The Power of Digg Top Users (One Year Later)

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One year ago Rand Fishkin posted some quite interesting and at the same time incredibly damning statistics about how a small number of contributers were doing most of the work on Digg and were responsible for a majority of the content on the front page of the site. Here’s a look at new statistics, one year later.
While many people argue that it is problematic and a flaw in the purported Democracy of Digg that a small number of users have so much visibility, I think these people fail to understand Digg and their assertion is far from the truth. In fact it is just evidence that some users, whether it be because they have been long-time members of the site, or because they use it intensively, have an intimate understanding of Digg and the site’s community.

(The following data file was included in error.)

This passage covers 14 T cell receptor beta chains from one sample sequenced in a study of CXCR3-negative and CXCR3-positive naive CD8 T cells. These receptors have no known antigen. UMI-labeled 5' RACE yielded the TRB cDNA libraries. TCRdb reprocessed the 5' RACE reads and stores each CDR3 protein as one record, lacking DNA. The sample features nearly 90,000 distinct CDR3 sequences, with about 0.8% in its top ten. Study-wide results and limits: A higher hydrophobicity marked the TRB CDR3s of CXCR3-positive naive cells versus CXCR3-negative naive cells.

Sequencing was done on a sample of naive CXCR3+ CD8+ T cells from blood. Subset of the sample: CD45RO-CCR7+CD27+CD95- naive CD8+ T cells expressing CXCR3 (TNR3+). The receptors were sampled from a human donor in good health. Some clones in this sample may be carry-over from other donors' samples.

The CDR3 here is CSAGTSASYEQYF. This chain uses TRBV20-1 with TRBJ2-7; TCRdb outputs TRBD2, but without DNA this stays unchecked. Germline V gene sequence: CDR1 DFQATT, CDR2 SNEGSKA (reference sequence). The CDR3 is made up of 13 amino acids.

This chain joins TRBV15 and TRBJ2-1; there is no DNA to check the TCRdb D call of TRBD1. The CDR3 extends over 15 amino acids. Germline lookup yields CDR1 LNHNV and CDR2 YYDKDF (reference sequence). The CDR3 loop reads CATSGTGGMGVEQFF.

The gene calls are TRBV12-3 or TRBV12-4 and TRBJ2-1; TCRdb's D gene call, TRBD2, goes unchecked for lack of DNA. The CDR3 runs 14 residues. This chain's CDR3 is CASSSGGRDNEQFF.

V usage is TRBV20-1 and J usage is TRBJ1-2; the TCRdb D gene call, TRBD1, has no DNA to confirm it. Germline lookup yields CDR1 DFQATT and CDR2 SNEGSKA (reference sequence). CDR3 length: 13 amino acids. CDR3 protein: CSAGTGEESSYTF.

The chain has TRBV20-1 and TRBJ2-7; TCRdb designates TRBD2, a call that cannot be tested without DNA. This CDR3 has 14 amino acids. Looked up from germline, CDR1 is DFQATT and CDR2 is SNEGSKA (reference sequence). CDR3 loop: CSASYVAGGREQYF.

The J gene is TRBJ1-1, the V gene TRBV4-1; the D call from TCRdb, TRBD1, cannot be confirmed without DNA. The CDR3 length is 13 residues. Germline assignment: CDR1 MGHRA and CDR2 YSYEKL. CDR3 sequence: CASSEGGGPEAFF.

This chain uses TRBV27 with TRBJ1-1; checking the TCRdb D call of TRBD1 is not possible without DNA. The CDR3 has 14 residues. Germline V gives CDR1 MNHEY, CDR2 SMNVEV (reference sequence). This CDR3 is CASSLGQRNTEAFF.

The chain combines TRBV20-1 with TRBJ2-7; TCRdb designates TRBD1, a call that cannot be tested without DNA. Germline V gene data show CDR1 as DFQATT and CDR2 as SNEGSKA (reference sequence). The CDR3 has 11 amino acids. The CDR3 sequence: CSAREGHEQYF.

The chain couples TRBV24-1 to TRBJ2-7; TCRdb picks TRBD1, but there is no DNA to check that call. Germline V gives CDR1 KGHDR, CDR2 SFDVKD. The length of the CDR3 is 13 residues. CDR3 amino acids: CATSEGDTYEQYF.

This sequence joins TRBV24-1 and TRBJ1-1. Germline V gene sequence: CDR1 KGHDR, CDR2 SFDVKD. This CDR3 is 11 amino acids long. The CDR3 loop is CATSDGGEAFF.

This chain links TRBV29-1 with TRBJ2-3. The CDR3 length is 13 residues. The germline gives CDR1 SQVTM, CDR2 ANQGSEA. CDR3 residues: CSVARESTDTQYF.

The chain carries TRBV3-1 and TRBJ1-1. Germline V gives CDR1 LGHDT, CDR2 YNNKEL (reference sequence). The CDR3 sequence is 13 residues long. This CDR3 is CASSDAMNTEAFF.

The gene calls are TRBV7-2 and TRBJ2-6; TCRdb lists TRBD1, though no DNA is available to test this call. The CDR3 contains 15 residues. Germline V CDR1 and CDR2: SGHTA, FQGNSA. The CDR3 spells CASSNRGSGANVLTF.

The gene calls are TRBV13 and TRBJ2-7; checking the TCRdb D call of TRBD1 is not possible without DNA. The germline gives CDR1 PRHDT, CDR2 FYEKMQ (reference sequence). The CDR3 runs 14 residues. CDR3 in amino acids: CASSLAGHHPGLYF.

Because they understand the nuances of the site and the preferences of the community, they are able to submit content that is appreciated by the democracy-based community of Digg and the content is consequently promoted to the home page. Without further delay, here’s a look at the impact of the top 100 users on Digg today (the number of submissions is actually the number of promoted stories):
As you can see, the top 100 community members on Digg are now responsible for 43.8% of the content on the homepage compared to 56.41% one year ago. Astonishingly, top-ranked Digg user MrBabyMan is contributing almost 3% of the front-page stories. While the statistics have changed a little, Digg still remains a community of a few extremely active users and a majority of moderately active users.
A special thanks Adam Lyttle for providing me with the statistics.

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